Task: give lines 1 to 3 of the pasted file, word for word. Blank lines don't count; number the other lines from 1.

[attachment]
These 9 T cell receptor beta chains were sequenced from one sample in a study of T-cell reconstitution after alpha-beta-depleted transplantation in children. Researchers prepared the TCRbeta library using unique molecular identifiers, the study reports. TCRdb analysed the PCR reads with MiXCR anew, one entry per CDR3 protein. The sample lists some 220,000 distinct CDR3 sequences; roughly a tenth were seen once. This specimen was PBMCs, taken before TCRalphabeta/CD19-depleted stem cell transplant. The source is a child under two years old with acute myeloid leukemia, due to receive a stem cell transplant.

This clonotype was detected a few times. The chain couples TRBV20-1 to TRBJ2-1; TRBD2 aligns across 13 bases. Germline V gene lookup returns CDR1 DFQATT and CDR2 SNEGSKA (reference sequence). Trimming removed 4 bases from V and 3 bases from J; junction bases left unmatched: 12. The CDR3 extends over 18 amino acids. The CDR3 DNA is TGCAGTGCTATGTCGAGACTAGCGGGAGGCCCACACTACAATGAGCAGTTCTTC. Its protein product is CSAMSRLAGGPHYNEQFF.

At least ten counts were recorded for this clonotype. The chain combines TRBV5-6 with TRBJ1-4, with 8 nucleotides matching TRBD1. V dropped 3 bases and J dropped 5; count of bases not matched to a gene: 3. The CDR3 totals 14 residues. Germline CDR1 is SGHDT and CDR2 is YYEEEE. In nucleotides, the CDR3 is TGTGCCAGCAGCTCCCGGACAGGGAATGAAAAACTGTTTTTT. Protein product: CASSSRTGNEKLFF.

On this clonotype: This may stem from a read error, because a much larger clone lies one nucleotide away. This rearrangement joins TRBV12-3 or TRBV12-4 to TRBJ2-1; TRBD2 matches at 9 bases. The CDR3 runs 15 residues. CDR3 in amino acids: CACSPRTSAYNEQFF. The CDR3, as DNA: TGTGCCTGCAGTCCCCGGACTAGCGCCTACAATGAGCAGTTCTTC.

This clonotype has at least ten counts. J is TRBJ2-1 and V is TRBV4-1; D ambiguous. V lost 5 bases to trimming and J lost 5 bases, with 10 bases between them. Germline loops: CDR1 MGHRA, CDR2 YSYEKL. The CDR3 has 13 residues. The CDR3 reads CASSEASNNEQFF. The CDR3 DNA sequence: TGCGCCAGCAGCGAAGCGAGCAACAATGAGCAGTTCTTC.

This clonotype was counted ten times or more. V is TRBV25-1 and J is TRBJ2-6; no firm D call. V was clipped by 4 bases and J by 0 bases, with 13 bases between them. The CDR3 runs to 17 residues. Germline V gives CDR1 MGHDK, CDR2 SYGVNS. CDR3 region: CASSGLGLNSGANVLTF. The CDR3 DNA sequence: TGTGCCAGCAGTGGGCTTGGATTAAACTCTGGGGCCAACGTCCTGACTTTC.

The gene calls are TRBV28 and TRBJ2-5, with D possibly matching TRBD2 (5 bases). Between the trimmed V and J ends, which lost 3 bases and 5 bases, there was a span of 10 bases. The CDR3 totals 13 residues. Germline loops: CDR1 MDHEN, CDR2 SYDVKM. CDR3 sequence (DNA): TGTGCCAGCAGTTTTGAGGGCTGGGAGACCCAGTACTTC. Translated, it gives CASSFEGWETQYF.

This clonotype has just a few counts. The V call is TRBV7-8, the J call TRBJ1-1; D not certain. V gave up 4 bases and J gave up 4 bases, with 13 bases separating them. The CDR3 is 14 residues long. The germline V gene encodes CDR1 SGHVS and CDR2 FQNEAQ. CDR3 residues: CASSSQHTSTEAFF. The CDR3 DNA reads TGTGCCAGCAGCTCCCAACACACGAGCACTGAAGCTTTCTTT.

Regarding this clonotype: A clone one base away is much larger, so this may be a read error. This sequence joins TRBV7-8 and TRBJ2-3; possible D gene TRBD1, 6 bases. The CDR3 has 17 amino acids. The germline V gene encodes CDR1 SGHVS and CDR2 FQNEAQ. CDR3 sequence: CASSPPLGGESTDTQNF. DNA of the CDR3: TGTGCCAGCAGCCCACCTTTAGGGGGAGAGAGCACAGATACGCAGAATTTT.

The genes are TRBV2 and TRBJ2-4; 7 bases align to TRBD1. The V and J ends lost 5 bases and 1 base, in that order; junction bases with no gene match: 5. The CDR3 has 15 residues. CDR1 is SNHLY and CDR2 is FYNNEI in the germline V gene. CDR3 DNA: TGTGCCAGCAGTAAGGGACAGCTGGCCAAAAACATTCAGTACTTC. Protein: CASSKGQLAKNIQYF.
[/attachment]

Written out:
These 9 T cell receptor beta chains were sequenced from one sample in a study of T-cell reconstitution after alpha-beta-depleted transplantation in children. Researchers prepared the TCRbeta library using unique molecular identifiers, the study reports. TCRdb analysed the PCR reads with MiXCR anew, one entry per CDR3 protein. The sample lists some 220,000 distinct CDR3 sequences; roughly a tenth were seen once. This specimen was PBMCs, taken before TCRalphabeta/CD19-depleted stem cell transplant. The source is a child under two years old with acute myeloid leukemia, due to receive a stem cell transplant.

This clonotype was detected a few times. The chain couples TRBV20-1 to TRBJ2-1; TRBD2 aligns across 13 bases. Germline V gene lookup returns CDR1 DFQATT and CDR2 SNEGSKA (reference sequence). Trimming removed 4 bases from V and 3 bases from J; junction bases left unmatched: 12. The CDR3 extends over 18 amino acids. The CDR3 DNA is TGCAGTGCTATGTCGAGACTAGCGGGAGGCCCACACTACAATGAGCAGTTCTTC. Its protein product is CSAMSRLAGGPHYNEQFF.

At least ten counts were recorded for this clonotype. The chain combines TRBV5-6 with TRBJ1-4, with 8 nucleotides matching TRBD1. V dropped 3 bases and J dropped 5; count of bases not matched to a gene: 3. The CDR3 totals 14 residues. Germline CDR1 is SGHDT and CDR2 is YYEEEE. In nucleotides, the CDR3 is TGTGCCAGCAGCTCCCGGACAGGGAATGAAAAACTGTTTTTT. Protein product: CASSSRTGNEKLFF.